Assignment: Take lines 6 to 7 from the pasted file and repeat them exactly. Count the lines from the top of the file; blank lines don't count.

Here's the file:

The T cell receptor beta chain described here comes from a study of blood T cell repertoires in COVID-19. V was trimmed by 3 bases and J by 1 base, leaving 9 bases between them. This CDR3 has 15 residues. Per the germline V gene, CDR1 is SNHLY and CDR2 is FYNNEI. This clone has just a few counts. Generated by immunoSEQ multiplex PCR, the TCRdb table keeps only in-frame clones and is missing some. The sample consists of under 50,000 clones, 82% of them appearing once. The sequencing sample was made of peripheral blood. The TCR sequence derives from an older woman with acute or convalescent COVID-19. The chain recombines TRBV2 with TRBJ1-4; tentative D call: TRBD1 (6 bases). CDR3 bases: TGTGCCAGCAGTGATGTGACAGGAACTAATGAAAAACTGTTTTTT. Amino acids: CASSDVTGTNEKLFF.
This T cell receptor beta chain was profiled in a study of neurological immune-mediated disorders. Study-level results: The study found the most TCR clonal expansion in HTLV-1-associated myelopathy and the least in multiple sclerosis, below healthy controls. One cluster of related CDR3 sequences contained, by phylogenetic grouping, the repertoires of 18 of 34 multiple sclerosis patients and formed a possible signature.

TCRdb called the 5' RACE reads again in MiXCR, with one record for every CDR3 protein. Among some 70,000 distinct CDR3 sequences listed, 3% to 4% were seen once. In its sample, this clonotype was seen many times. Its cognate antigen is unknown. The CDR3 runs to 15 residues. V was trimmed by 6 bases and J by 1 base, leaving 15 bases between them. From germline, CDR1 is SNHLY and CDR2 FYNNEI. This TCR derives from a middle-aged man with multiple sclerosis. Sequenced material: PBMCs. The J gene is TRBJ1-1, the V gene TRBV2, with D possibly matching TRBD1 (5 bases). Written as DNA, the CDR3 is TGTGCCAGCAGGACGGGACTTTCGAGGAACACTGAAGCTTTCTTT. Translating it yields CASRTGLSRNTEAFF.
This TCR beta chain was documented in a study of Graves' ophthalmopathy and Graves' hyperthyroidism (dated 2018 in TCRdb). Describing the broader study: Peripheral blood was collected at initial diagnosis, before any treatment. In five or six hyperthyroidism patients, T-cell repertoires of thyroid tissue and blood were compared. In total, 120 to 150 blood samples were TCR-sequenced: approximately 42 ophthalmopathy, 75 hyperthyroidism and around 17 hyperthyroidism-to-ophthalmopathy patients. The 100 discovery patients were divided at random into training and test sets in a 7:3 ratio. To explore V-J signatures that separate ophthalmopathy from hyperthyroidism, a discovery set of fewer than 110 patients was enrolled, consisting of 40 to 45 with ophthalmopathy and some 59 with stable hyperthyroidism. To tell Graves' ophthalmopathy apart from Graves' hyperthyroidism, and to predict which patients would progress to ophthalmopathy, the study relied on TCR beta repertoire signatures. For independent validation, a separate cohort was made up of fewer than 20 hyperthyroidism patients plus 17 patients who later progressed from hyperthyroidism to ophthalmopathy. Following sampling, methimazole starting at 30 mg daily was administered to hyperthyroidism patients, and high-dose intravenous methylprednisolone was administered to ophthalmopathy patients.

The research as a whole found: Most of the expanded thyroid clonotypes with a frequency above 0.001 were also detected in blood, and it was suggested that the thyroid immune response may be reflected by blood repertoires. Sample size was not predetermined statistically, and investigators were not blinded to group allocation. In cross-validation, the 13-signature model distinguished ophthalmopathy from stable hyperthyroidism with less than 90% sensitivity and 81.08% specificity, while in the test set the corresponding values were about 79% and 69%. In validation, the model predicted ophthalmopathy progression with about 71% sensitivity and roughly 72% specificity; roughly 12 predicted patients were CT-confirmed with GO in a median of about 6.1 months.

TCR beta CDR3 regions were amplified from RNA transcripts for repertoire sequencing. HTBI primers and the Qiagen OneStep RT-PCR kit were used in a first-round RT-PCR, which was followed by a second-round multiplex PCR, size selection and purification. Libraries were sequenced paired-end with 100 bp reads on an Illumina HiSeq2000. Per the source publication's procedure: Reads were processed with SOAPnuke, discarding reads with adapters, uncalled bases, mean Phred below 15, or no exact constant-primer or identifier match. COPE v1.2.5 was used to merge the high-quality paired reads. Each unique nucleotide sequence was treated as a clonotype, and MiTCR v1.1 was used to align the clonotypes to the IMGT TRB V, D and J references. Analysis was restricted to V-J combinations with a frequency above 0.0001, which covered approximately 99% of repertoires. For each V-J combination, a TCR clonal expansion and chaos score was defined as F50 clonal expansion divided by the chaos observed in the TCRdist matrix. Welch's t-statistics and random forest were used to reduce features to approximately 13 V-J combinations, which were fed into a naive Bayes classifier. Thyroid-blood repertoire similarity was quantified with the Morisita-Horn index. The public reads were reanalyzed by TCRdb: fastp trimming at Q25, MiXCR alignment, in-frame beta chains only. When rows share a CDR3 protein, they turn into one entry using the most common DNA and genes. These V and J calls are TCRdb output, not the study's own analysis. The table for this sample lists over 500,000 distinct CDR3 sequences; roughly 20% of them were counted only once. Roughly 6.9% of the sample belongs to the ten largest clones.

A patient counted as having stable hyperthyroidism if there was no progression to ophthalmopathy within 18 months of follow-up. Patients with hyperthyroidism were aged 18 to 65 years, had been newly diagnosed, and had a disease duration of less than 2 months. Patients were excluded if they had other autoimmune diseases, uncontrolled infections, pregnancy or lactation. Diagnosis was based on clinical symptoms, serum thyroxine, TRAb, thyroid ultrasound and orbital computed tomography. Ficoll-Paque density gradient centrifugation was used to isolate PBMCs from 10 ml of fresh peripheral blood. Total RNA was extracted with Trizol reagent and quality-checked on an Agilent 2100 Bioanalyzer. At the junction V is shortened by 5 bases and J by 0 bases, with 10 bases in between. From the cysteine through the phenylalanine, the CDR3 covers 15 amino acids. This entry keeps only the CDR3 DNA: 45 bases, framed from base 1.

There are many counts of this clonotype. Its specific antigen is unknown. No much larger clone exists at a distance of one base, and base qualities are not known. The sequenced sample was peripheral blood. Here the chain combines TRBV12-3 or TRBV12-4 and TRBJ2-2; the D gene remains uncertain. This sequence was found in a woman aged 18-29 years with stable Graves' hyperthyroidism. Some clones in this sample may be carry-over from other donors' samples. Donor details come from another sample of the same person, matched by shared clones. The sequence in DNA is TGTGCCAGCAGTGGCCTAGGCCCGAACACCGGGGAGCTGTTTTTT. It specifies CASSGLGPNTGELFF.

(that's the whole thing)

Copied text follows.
TCR beta CDR3 regions were amplified from RNA transcripts for repertoire sequencing. HTBI primers and the Qiagen OneStep RT-PCR kit were used in a first-round RT-PCR, which was followed by a second-round multiplex PCR, size selection and purification. Libraries were sequenced paired-end with 100 bp reads on an Illumina HiSeq2000. Per the source publication's procedure: Reads were processed with SOAPnuke, discarding reads with adapters, uncalled bases, mean Phred below 15, or no exact constant-primer or identifier match. COPE v1.2.5 was used to merge the high-quality paired reads. Each unique nucleotide sequence was treated as a clonotype, and MiTCR v1.1 was used to align the clonotypes to the IMGT TRB V, D and J references. Analysis was restricted to V-J combinations with a frequency above 0.0001, which covered approximately 99% of repertoires. For each V-J combination, a TCR clonal expansion and chaos score was defined as F50 clonal expansion divided by the chaos observed in the TCRdist matrix. Welch's t-statistics and random forest were used to reduce features to approximately 13 V-J combinations, which were fed into a naive Bayes classifier. Thyroid-blood repertoire similarity was quantified with the Morisita-Horn index. The public reads were reanalyzed by TCRdb: fastp trimming at Q25, MiXCR alignment, in-frame beta chains only. When rows share a CDR3 protein, they turn into one entry using the most common DNA and genes. These V and J calls are TCRdb output, not the study's own analysis. The table for this sample lists over 500,000 distinct CDR3 sequences; roughly 20% of them were counted only once. Roughly 6.9% of the sample belongs to the ten largest clones.

A patient counted as having stable hyperthyroidism if there was no progression to ophthalmopathy within 18 months of follow-up. Patients with hyperthyroidism were aged 18 to 65 years, had been newly diagnosed, and had a disease duration of less than 2 months. Patients were excluded if they had other autoimmune diseases, uncontrolled infections, pregnancy or lactation. Diagnosis was based on clinical symptoms, serum thyroxine, TRAb, thyroid ultrasound and orbital computed tomography. Ficoll-Paque density gradient centrifugation was used to isolate PBMCs from 10 ml of fresh peripheral blood. Total RNA was extracted with Trizol reagent and quality-checked on an Agilent 2100 Bioanalyzer. At the junction V is shortened by 5 bases and J by 0 bases, with 10 bases in between. From the cysteine through the phenylalanine, the CDR3 covers 15 amino acids. This entry keeps only the CDR3 DNA: 45 bases, framed from base 1.